Monday, September 1, 2008

Scramble City (Part II)

[This one took a turn that I didn't really plan for, so it wound up shorter than I'd planned - we'll be back sooner with the next one to compensate, I think. Simulcast at Patchwork Earth!]

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IV.

It is said, at the time of the founding of the Capitalized Lands, that there were two great figures, The Author and The Architect. One would weave the story, and the other would bring it to life. The buildings would rise from the mire as though birthed; utopia with a fare, sliding along the surface of a set of catacombs, and adrift from the dying world.

Rocky, Nick, Naomi, and others, they were children born to the Capitalized Lands, taught at the Camps, and knew only the roles they'd been chosen to play, the only history was the history of their city: The Cola Wars, the First Ride of the Monorail.

But The Author no longer spoke, and without him The Architect had no balance. Great works rose and never finished, entertainments no longer drew from the old myths, and shadows were cast by the structures where before the sun had lit every work evenly. It was as in the story that Rocky knew best, when a lasso of chain was wound about the sun and tied to a place, a lone mortal, below: brilliant, but static, and so thus unable to grow. For without the passing of the sun, time stopped and the ages ended.
It was, perhaps, the drugs that came first. Nick had taken to them all too easily. But it was not that sin that drove them apart, but rather Naomi: the discovery of her royalty.

For an instant, as Rocky's fingers trailed along the borderground's walls and fences, catching on thorns and chain link, he thought he glimpsed her torn gown through a portal, but it was gone too fast, as it ever was. Even as he passed through a vault into the tunnels, he could hear the voice of the lawman growing louder.


V.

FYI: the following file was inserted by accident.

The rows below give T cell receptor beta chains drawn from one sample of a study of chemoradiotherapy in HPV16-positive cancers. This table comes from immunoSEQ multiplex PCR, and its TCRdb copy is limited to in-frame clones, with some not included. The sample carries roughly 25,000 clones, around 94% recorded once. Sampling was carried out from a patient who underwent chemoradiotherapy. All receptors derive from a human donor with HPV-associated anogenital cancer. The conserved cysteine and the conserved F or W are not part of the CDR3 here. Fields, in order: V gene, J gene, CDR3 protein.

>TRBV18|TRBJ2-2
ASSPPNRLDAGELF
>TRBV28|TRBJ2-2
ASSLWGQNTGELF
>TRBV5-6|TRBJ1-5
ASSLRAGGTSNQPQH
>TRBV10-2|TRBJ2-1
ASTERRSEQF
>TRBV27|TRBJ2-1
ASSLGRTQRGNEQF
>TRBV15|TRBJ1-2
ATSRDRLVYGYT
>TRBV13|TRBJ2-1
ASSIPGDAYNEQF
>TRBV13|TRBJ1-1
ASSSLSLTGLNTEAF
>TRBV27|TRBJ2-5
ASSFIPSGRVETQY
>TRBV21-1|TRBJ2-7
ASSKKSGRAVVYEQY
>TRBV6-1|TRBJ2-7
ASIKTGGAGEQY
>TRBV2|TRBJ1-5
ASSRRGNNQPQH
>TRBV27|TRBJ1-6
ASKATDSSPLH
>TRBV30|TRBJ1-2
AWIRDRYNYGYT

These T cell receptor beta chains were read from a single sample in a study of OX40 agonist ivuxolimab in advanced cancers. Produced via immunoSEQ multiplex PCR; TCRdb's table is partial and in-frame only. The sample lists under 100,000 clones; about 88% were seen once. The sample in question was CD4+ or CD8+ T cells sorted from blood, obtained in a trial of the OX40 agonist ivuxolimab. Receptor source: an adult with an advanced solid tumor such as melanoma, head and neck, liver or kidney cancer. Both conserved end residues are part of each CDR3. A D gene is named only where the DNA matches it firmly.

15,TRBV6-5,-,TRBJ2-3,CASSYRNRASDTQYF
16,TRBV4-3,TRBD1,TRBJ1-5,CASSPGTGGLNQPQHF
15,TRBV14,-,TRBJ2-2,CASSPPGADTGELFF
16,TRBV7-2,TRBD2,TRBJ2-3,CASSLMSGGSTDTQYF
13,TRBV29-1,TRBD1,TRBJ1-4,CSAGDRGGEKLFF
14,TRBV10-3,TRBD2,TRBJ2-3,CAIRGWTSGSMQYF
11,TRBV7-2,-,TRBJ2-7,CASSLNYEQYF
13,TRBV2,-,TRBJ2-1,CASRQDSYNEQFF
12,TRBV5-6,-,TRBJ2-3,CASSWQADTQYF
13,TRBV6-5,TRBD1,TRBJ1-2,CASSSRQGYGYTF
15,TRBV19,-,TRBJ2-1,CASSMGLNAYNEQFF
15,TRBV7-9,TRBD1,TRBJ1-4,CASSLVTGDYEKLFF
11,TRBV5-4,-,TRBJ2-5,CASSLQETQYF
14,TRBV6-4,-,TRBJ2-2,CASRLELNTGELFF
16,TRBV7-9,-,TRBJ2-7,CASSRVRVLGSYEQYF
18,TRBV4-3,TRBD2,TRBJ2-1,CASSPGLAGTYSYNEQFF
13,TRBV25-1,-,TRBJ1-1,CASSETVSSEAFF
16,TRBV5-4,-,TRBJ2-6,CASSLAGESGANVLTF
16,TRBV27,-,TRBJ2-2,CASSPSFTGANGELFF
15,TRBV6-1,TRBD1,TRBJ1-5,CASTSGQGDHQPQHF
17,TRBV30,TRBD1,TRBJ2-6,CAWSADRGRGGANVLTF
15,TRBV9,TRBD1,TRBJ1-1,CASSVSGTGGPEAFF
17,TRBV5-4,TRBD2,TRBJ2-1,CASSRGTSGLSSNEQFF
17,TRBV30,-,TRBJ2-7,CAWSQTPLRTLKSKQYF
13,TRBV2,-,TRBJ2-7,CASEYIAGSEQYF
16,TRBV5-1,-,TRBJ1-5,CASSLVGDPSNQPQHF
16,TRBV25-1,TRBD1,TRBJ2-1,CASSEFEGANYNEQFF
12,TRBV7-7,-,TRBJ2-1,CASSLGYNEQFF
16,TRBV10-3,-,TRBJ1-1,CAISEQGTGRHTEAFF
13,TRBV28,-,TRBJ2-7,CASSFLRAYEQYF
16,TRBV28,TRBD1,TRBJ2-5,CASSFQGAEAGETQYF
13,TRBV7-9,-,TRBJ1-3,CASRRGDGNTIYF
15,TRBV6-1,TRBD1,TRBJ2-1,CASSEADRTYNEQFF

“No! Benton! I don't want to hear about debts! Benton, listen – I want you to explain it to them very, very slowly, so they understand it. Yes, we're aware. Yes, we'll be closing the old cases. No, I didn't lose the evidence, I stored it. Because! Because, Benton, when you're called to the... to here, you don't really argue, do you? No. No. Benton, listen to me. I'm about to meet with somebody, okay. No, I don't really... no. You know how this stuff works. All but brought here in a duffel bag. A pizza box. Yeah. Yeah. Yeah, buddy. You, too. Don't get captured.”

Max Mann, le d├ętective terrible, put the talkcard away, looked over at the plinth in the center of the plaza. It was old, older than most of the things here in the center of the C.L. A child was sitting on it earlier, until a security man came from – where? Behind a bush? - and dragged him of by his ear. Now somebody had left an empty cup there, where it was being explored by a bird. He could still, however, make out the inscription.

“To all those who once passed through.
To all those who built what once was.
To all those who still stand atop our shoulders.”


He rubbed at his nose a little and headed for the magic shop down the path, where Little Lyons met Dreamworld. Where the avenue split, an old green sign was rusted and curled around, which would take the strength of too many not to be noticed. Someone had hung a fresh map sleeve on the knotted steel with something approaching irony, which was in short supply here. He slipped a map free and into his pocket, next to what he believed was the only firearm on the grounds.

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